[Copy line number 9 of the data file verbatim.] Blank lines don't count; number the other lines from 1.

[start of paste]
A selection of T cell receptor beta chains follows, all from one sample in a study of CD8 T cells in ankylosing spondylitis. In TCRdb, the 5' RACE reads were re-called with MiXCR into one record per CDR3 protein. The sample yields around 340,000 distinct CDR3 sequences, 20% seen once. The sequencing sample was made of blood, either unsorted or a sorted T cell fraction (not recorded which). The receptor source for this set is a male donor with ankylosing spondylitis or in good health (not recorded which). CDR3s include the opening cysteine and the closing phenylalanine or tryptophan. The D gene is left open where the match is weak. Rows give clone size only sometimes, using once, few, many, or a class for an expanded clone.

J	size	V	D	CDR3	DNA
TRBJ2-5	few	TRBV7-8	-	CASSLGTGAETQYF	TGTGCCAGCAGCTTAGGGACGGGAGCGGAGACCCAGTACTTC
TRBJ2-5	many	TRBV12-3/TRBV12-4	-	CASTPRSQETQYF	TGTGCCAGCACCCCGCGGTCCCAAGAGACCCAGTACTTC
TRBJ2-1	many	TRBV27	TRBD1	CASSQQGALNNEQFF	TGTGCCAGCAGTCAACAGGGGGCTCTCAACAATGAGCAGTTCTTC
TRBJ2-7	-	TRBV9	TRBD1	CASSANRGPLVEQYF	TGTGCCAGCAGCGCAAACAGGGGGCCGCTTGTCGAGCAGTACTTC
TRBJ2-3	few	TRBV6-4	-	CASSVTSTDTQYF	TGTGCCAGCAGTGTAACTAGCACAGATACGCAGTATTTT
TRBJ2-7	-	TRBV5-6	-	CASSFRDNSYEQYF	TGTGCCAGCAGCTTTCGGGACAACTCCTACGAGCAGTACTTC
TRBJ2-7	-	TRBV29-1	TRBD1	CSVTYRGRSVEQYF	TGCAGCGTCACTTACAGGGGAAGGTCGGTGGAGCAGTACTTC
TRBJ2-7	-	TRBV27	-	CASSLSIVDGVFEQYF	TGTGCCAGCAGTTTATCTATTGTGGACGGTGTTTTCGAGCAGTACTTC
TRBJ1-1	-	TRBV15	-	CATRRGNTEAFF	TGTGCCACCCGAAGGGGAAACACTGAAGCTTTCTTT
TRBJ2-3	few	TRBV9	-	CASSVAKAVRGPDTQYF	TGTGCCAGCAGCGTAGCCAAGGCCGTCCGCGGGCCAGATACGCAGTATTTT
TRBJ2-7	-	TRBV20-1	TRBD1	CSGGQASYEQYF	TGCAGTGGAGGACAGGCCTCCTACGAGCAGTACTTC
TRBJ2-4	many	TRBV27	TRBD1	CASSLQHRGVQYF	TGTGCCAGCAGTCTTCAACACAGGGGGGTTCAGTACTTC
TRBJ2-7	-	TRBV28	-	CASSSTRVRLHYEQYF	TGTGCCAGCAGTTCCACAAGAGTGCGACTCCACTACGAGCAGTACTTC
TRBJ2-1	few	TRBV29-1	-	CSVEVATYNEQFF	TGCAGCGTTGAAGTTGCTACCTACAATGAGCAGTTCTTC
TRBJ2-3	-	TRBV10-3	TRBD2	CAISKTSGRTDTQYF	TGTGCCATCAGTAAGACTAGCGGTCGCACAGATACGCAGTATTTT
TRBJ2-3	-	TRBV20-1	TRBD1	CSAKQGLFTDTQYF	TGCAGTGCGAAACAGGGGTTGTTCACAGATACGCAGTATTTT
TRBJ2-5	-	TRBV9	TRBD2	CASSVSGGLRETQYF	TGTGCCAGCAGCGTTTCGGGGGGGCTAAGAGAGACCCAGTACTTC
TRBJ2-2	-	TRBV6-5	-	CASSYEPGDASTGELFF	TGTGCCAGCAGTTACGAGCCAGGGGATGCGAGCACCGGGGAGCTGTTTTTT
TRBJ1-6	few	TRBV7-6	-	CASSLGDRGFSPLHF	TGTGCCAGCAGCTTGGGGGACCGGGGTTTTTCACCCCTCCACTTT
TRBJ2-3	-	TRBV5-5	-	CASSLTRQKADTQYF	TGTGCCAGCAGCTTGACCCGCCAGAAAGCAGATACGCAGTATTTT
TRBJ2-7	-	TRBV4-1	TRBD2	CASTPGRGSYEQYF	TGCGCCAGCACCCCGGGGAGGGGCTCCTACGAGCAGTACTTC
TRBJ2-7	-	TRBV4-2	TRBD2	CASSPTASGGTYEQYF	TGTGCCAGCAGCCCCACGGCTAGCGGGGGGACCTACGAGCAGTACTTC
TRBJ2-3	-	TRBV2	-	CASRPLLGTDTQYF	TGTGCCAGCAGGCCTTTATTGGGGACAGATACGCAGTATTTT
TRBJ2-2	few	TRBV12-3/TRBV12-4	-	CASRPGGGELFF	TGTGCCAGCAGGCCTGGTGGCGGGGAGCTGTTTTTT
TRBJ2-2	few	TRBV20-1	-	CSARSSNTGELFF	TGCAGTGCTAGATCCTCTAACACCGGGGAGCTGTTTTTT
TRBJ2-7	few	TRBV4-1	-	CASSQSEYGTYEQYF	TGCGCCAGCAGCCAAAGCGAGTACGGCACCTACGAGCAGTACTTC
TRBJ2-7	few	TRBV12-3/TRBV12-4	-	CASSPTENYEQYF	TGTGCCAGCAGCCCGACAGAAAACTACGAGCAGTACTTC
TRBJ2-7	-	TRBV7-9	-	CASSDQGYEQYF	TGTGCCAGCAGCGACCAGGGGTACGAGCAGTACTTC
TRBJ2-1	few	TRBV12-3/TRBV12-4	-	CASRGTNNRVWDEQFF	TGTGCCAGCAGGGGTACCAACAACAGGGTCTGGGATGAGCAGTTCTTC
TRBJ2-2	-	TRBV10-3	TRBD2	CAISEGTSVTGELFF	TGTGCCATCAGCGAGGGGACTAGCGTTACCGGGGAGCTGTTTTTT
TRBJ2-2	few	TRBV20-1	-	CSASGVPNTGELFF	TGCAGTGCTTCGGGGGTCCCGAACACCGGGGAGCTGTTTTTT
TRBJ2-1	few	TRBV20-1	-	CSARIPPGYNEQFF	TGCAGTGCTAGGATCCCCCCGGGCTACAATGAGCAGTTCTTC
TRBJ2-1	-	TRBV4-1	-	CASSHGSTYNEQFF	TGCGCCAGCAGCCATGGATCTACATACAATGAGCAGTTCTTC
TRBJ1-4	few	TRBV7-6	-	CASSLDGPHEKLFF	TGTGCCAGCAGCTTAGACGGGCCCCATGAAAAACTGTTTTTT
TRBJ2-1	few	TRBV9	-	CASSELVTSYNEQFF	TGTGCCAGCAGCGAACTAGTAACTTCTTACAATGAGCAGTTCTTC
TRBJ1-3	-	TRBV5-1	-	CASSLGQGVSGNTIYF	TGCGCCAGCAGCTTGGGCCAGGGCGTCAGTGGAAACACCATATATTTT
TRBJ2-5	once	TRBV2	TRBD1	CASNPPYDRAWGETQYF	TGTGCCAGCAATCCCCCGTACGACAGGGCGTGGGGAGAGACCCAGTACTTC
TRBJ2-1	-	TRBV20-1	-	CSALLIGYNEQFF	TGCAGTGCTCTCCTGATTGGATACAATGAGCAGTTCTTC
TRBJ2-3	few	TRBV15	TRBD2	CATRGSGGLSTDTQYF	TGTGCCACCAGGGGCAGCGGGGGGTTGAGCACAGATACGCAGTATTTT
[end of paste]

TRBJ2-7	-	TRBV29-1	TRBD1	CSVTYRGRSVEQYF	TGCAGCGTCACTTACAGGGGAAGGTCGGTGGAGCAGTACTTC